with Jeremy D Johnson

– Event Note –

​The adage that “how we shout into the woods is how the echo will sound” is undoubtedly accurate—and the woods are the world. Everything that happens to us, then, is only the answer and echo of what and how we ourselves are. And the answer will be an integral answer only if we have approached the integral in ourselves.

Jean Gebser

Jean GebserJoin an online cohort exploring the structures of consciousness, a laboratory in living the “poetics of the future."

When we move from abstraction to embodiment, from idea to realization, a creative process is taking place in us, but it is also taking place with the world; a refashioning of self-and-world. To move from the possible to the actual, to embody a new mode of being and thinking in daily life — isn’t this intention behind an integral philosophy? To transform humanity’s relationship with the whole? How might we, as individuals, achieve this? How does one live integrally in daily life?

More poignantly for this moment: how do we live this question of integrality during the heavy now of planetary crisis?

This year, many integral practitioners and scholars have felt this inquiry acutely. They recognize something important about this historical moment: that even if we don’t consciously live this question, the question is already living us in manifold ways.

The very conditions of the planet seem to be asking, from all sides: how do you, human beings, how do you wish to participate in the reality​ of the planetary? How do you relate to the Other, to which you find your fates entangled? Because you are becoming planetary whether or not you wish it or are ready for it. New senses emerge, new modes of thinking and time must be brought forth in you. So how will you participate?

Jeremy Johnson

Each step, each breath, in our lives is an invitation to become, to follow new lines of flight and pathways of creative participation, to re-structure our sense-making with such “big questions,” which even in the midst of a “meta-crisis" must also be lived and not merely thought in the subtlest, most intimate of ways; our being-in-the-world and our breathing, dreaming, waking rhythms, our inhabiting time.

In other words, in order to participate in this planetary reality — and not merely think about it — we must learn to inhabit the radical present, the present as the poetics of the future.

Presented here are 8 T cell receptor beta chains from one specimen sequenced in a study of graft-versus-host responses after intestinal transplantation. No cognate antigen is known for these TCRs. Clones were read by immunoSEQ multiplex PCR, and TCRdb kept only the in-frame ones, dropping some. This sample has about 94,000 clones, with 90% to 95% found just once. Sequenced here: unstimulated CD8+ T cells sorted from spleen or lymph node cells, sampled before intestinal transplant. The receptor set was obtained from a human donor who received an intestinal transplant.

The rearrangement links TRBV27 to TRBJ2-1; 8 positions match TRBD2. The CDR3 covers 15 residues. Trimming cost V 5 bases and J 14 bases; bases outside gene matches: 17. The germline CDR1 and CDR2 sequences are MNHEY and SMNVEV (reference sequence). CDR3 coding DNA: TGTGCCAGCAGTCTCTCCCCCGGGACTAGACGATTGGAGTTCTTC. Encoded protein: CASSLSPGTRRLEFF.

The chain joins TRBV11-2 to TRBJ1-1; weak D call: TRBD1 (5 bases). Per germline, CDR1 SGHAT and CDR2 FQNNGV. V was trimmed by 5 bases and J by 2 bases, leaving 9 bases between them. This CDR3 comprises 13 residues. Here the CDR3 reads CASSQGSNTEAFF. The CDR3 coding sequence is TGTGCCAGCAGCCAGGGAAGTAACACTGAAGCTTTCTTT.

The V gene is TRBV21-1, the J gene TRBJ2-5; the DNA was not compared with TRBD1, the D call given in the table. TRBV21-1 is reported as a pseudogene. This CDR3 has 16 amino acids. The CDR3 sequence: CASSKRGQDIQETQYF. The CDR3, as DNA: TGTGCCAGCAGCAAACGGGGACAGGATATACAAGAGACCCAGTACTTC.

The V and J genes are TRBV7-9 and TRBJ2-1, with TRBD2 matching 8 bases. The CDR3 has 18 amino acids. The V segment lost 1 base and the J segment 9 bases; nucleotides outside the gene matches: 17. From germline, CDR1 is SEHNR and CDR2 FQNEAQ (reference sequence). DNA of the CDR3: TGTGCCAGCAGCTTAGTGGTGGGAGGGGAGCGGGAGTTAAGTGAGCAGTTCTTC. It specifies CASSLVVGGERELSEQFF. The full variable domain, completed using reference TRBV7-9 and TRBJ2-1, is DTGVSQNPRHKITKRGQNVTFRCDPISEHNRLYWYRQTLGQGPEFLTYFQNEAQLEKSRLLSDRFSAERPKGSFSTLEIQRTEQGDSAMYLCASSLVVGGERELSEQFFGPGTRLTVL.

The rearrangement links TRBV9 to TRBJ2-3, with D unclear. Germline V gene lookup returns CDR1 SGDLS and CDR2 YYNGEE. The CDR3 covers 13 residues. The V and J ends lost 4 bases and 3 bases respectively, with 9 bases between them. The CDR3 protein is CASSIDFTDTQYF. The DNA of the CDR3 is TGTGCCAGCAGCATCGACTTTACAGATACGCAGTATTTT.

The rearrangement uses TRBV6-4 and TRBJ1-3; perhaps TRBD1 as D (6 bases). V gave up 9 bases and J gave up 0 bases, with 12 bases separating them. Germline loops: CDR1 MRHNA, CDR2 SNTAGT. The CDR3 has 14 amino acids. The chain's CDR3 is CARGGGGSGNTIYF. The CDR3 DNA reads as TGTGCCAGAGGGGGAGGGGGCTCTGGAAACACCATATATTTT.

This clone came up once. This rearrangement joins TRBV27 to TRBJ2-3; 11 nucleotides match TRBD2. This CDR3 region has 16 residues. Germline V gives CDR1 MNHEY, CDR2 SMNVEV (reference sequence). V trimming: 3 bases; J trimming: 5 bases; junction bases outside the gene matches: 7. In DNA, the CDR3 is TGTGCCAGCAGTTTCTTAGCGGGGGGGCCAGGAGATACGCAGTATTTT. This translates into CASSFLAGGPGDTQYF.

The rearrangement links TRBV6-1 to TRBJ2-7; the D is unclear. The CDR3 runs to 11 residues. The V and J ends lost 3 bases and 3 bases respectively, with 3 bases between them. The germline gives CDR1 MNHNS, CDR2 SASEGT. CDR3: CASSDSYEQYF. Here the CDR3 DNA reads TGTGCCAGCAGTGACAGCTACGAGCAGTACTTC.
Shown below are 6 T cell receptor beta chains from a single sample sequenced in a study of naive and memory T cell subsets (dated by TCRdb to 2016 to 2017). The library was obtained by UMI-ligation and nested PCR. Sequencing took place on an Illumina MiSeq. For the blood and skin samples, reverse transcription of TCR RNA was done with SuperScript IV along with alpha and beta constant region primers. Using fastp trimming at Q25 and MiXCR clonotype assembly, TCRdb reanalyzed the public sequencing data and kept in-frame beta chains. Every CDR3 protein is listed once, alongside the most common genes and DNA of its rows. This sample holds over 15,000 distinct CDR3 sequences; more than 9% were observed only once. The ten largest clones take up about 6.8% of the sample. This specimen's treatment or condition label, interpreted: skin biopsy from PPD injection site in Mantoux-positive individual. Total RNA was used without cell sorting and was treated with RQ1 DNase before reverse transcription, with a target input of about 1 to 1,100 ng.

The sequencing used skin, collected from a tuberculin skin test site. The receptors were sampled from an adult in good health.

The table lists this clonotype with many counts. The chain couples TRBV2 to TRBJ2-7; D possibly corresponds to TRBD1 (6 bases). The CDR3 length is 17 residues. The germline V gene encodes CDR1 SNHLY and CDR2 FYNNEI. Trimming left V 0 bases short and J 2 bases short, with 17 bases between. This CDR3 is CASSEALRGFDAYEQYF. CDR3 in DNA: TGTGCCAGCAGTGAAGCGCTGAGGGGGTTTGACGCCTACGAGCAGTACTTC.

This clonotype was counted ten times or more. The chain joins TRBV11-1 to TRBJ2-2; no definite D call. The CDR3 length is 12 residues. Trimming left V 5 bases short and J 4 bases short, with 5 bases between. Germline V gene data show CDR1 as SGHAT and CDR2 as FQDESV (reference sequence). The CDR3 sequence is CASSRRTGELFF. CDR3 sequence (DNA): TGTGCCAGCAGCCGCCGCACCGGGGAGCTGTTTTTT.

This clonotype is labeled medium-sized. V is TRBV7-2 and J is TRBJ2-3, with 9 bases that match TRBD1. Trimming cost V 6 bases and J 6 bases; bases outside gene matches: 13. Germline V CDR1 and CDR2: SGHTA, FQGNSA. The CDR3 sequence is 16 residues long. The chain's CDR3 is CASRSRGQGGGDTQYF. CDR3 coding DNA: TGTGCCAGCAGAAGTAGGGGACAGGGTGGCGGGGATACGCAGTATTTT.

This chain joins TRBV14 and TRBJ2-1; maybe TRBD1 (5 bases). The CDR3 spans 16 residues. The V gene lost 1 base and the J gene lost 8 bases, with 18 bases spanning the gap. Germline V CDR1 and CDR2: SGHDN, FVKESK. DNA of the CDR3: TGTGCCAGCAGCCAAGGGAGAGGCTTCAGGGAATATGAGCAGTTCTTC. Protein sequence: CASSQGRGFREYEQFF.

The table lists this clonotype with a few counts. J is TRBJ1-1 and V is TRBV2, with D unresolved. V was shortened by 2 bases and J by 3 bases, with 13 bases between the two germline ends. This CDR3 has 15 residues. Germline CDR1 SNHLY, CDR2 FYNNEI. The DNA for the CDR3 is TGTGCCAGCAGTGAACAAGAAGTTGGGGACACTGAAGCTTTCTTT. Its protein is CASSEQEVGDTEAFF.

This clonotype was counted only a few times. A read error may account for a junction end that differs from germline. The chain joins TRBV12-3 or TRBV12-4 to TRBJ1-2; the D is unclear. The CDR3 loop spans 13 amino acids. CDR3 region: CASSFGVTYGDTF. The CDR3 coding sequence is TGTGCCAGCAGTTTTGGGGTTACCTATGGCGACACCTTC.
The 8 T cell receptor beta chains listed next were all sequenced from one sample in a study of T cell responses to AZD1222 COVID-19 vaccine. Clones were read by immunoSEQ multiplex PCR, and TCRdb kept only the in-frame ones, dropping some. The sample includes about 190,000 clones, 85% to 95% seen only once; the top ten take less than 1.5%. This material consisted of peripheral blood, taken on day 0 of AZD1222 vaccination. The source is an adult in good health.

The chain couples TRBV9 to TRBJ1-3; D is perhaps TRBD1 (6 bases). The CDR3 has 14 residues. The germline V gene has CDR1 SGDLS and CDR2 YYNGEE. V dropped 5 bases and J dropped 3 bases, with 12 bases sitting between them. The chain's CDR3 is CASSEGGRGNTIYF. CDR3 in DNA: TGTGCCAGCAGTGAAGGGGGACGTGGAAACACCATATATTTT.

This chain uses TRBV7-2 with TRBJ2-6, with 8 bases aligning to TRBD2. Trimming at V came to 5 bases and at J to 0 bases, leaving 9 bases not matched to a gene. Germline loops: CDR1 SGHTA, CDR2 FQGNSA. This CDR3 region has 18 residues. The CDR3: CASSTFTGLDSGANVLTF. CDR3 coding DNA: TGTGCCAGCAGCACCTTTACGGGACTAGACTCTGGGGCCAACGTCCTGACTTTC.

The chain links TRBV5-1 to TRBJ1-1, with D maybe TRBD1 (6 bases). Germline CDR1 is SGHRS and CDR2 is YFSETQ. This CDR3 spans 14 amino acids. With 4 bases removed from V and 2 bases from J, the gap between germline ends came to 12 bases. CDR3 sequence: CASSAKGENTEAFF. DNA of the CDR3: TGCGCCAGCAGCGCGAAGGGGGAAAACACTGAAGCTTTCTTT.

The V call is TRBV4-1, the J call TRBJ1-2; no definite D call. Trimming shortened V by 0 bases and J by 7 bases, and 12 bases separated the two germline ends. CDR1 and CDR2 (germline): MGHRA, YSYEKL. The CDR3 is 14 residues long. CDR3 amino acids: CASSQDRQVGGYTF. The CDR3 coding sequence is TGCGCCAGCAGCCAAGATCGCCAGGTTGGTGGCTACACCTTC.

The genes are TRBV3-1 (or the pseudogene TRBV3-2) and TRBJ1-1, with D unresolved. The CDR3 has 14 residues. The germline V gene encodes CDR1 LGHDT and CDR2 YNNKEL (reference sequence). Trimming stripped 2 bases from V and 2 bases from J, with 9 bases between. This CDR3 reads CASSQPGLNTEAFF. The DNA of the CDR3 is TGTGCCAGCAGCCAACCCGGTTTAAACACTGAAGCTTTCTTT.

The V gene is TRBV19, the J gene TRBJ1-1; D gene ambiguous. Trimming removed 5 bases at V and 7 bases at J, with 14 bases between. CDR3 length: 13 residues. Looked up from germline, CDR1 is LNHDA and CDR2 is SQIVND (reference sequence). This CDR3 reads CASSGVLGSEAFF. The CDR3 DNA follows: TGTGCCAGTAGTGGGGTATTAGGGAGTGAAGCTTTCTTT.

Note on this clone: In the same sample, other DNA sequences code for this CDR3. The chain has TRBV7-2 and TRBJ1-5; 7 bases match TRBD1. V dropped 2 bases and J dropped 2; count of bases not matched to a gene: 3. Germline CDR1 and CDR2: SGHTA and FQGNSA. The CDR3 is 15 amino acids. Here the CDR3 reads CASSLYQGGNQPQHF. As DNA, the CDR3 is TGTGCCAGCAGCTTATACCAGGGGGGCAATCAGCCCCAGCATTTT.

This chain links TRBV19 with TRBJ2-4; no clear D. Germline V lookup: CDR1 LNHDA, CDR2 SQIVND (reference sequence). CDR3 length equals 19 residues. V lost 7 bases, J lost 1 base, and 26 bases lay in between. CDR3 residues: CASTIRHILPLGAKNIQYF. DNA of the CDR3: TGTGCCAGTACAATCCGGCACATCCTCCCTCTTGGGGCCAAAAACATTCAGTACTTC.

Inhabiting Time with an Integral Phenomenology

This course is designed to be an exploratory praxis and sense-making cohort oriented around the integral phenomenology expressed by German-Swiss philosopher and intellectual mystic Jean Gebser (1905-1973), and influenced by the extended “tradition" of the integral milieu (Sri Aurobindo, Mirra Alfassa, Peter Kropotkin, Teilhard de Chardin, William Irwin Thompson and Ken Wilber).

Drawing primarily on an experiential investigation of the “structures of consciousness” (the archaic, magic, mythic, mental, integral), participants will work with a sense-making praxis intended to cohere and integrate — to "render transparent” — the history of consciousness as it lives in them.

Phenomenological exercises​, offered in the accompanying course guidebook and pre-recorded lessons, will invite participants to investigate their own lived phenomenology (how the world is experienced through their own senses).

According to Gebser, our consciousness holds a multiplicity of sense-making expressions. We can inhabit time and world magically, mythically, mentally, and, as participants will hopefully cohere: integrally in the spiritual present.

Through developing an experiential, self-directed praxis of dynamic oscillation and fluidity between the complementary structures of consciousness, the intention behind this course is to invite a certain openness — a radiant clarity and equanimity — as a precondition to an integral consciousness in daily life. To become radically present to the poetics of planetary becoming.​

Join your instructor, Jeremy D Johnson, author of Seeing Through the World: Jean Gebser and Integral Consciousness and the forthcoming Fragments of an Integral Future: Essays on Reclaiming Time, Climate Poetics and Planetary Thinking for this online intensive and cohort.

​This course will offer a guidebook/syllabus, five pre-recorded lesson modules, and seven live Zoom calls with featured guests, exploring our innate integrality and cohering the emergent integral ontology—the poetics of the future in the spiritual present.

All work, the genuine work which we must achieve, is that which is most difficult and painful: the work on ourselves.

Jean Gebser


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